Vice President of the Maldives National Chamber Of Commerce and Industry (MNCCI) Ismail Asif has today said that Maldivian fishermen are going to stage a protest against the EU.
The protest is to express concern regarding the decision made by the EU not to extend the duty-free status of imported fish from the Maldives, following the country’s failure to comply with international conventions concerning freedom of religion.
Speaking at a press conference yesterday Asif claimed that the EU was attempting to take advantage of the country’s delicate economy and force certain policies on the Maldives.
”The MNCCI had tried to talk with the EU regarding the issue but the EU declined to go for negotiations,” he said, adding that the EU was trying to spread policies that Maldivians do not accept under the guise of human rights.
”But they never directly tell us that their issue is that the Maldives does not have religious freedom,” Asif said.
“They always say under this article of that convention or something like that.”
Asif questioned the capacity in which EU was here in the Maldives and said he will ask the government why the EU was brought here and why the government had given opportunity for such a dangerous group of people.
The EU yesterday revealed details of its first full EU Election Observation Mission to take place in the Maldives, with around 30 observers working to compile a comprehensive report on the entire Majlis elections process.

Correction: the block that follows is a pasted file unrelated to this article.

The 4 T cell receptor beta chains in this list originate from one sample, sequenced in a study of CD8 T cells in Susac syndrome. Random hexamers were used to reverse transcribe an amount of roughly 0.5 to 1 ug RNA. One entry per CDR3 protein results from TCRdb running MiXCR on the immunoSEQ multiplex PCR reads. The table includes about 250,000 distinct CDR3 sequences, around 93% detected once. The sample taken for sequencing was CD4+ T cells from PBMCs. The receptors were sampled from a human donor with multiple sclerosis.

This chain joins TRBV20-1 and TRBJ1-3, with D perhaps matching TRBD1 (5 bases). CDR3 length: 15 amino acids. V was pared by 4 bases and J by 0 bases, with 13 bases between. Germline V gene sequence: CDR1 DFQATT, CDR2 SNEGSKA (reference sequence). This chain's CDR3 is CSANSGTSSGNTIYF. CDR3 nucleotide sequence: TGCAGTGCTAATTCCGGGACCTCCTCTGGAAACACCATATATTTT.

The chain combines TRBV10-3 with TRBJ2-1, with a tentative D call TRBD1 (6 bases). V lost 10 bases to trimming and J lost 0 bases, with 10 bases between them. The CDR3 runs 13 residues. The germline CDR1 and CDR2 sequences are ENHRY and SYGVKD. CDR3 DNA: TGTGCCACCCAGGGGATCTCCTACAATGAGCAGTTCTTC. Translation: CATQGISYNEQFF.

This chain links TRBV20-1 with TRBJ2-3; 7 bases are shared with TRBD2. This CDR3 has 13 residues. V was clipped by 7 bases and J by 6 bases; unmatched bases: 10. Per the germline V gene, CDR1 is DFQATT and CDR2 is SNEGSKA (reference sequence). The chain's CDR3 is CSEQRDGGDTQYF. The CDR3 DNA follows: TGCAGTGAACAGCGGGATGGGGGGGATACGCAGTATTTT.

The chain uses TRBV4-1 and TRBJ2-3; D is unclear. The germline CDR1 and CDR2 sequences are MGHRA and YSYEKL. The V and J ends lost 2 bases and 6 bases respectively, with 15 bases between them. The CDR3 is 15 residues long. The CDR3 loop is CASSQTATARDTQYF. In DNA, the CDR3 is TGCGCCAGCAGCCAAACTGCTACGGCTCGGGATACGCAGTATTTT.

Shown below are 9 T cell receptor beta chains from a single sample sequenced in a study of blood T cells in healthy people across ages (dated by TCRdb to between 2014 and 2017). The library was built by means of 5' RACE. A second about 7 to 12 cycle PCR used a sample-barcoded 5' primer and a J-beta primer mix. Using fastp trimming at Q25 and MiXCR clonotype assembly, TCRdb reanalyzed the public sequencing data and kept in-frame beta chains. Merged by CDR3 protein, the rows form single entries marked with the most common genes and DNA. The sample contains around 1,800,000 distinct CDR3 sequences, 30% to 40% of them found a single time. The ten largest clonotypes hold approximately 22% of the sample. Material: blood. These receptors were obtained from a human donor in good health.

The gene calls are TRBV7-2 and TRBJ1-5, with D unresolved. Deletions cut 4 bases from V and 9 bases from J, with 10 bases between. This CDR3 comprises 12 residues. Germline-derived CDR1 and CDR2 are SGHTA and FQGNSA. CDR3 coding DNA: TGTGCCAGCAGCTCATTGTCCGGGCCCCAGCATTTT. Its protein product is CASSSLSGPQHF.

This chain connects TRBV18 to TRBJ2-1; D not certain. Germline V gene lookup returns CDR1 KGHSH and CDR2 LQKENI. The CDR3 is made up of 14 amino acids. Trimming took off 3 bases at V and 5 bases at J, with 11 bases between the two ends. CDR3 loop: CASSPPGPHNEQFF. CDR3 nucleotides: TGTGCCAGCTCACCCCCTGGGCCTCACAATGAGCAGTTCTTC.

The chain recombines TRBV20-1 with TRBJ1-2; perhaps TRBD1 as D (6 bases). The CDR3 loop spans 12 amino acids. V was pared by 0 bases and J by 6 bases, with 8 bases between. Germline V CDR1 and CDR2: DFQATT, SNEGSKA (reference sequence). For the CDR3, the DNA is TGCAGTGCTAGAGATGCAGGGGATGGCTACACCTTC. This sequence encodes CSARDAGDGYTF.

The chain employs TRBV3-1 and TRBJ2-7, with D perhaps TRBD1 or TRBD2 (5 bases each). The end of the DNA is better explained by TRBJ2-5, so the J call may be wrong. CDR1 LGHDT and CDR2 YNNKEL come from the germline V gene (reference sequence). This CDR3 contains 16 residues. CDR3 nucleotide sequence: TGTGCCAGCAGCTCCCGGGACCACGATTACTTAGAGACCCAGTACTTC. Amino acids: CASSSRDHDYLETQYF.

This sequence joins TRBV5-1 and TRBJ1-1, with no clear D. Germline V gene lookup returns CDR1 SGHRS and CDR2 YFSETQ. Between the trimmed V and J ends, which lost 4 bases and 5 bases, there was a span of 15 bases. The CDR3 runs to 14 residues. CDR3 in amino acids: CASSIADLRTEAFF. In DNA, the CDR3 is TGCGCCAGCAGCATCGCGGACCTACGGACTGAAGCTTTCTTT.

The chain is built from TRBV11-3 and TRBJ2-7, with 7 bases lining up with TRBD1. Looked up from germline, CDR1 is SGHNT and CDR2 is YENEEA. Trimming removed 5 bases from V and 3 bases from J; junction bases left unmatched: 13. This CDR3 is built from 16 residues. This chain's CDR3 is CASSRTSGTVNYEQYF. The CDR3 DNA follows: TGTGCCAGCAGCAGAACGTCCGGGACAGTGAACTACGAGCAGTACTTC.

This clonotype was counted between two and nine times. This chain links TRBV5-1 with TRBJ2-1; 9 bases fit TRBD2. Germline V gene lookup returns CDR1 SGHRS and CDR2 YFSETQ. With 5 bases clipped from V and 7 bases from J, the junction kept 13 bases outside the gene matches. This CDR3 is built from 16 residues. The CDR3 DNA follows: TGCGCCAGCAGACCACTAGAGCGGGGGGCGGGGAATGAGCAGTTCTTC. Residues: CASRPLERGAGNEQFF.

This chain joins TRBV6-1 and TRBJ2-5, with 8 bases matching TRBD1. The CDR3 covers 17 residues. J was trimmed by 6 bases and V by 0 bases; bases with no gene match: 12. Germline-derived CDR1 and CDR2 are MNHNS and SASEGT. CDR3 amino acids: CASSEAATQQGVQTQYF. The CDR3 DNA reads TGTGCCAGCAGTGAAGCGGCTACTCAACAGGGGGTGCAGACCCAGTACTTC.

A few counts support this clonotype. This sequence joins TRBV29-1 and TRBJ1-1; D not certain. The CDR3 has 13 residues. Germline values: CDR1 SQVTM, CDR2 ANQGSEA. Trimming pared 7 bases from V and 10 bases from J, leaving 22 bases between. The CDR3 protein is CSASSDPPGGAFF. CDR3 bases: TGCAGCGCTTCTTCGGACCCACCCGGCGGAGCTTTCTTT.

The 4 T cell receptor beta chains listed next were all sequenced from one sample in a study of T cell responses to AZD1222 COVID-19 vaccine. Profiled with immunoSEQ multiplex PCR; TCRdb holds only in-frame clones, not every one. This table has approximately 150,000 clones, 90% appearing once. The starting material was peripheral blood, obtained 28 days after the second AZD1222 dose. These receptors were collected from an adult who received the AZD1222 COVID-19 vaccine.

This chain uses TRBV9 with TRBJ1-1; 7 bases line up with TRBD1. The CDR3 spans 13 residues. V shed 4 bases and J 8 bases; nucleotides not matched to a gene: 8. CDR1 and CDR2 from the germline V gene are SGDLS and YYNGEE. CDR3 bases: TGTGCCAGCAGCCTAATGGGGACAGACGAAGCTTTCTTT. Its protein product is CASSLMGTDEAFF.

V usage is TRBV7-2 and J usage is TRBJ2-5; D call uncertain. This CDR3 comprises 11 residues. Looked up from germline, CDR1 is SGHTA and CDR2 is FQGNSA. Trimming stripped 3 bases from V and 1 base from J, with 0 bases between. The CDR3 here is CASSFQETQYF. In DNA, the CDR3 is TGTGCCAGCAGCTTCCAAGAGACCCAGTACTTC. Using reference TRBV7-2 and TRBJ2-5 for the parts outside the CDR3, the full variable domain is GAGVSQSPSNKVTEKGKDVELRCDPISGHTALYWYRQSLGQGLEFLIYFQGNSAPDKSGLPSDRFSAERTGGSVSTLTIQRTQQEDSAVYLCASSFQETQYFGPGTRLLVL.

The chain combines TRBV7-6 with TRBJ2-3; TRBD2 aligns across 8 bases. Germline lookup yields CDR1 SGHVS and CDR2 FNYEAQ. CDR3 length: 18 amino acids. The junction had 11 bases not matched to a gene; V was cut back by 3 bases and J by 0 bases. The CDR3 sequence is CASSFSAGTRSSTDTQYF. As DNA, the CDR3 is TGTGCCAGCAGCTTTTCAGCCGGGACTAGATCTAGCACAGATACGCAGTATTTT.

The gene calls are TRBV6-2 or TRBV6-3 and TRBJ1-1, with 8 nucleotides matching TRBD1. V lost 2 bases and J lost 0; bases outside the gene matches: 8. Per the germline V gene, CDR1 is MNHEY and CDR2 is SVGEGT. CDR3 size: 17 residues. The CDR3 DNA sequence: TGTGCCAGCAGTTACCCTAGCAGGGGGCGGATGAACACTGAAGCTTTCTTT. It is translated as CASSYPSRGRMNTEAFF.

Asif said the EU delegation might go back and write another report and start taking actions against the country. He suggested that democracy – which he argued was more than observing elections and criticising – could only be strengthened after stabilising the economy of the country.
Businessmen in the Maldives are very concerned that an EU delegation had come to the Maldives after taking measures that would harm the economy of the country, Asif said.
”While they had taken these actions against us they did not consider that the Maldives is the country that does fishing the most environmentally friendly way,” he said.
The EU was doing anything they want to the Maldives because it is a small country, he argued, adding that all they do is provide funds for local NGOs to spread their propaganda.
”Maldivians can decide anything they want to decide when they want to decide it,” he said.
The Maldives exports 40 percent of its US$100 million fishing industry to the EU, its single largest export partner by value.
Until January 2014 those exports were duty-free under the Generalised System of Preferences (GSP) program, a non-reciprocal trade agreement extended to developing countries.
The Maldives applied for an extension under the ‘GSP+’ program, a unilateral trade concession of the EU given to a limited number of countries on the basis of good implementation of human rights are labor conventions, officials said, however did not qualify due to the country’s reservations to ICCPR on religious freedom and CEDAW concerning women’s rights.
The total fish catch has been declining each year since 2006 reaching 83.1 thousand metric tonnes in 2011, leading to fears about the impact of climate change and overfishing by better equipped fishing fleets on the borders of the Maldives’ Exclusive Economic Zone (EEZ).
In November last year, the government said that the Maldives will look to alternative fish export markets, including the middle-eastern and the Malaysian market.
Asif was unavailable for comment when contacted by Minivan News today.
Under the Maldivian constitution all citizens are required to be Sunni Muslim and the practice of other religions is criminalised. Customs authorities forbid the import of religious items and scan the baggage of tourists arriving at the airport, while politicians frequently use allegations of ‘consorting with missionaries’ as a political attack.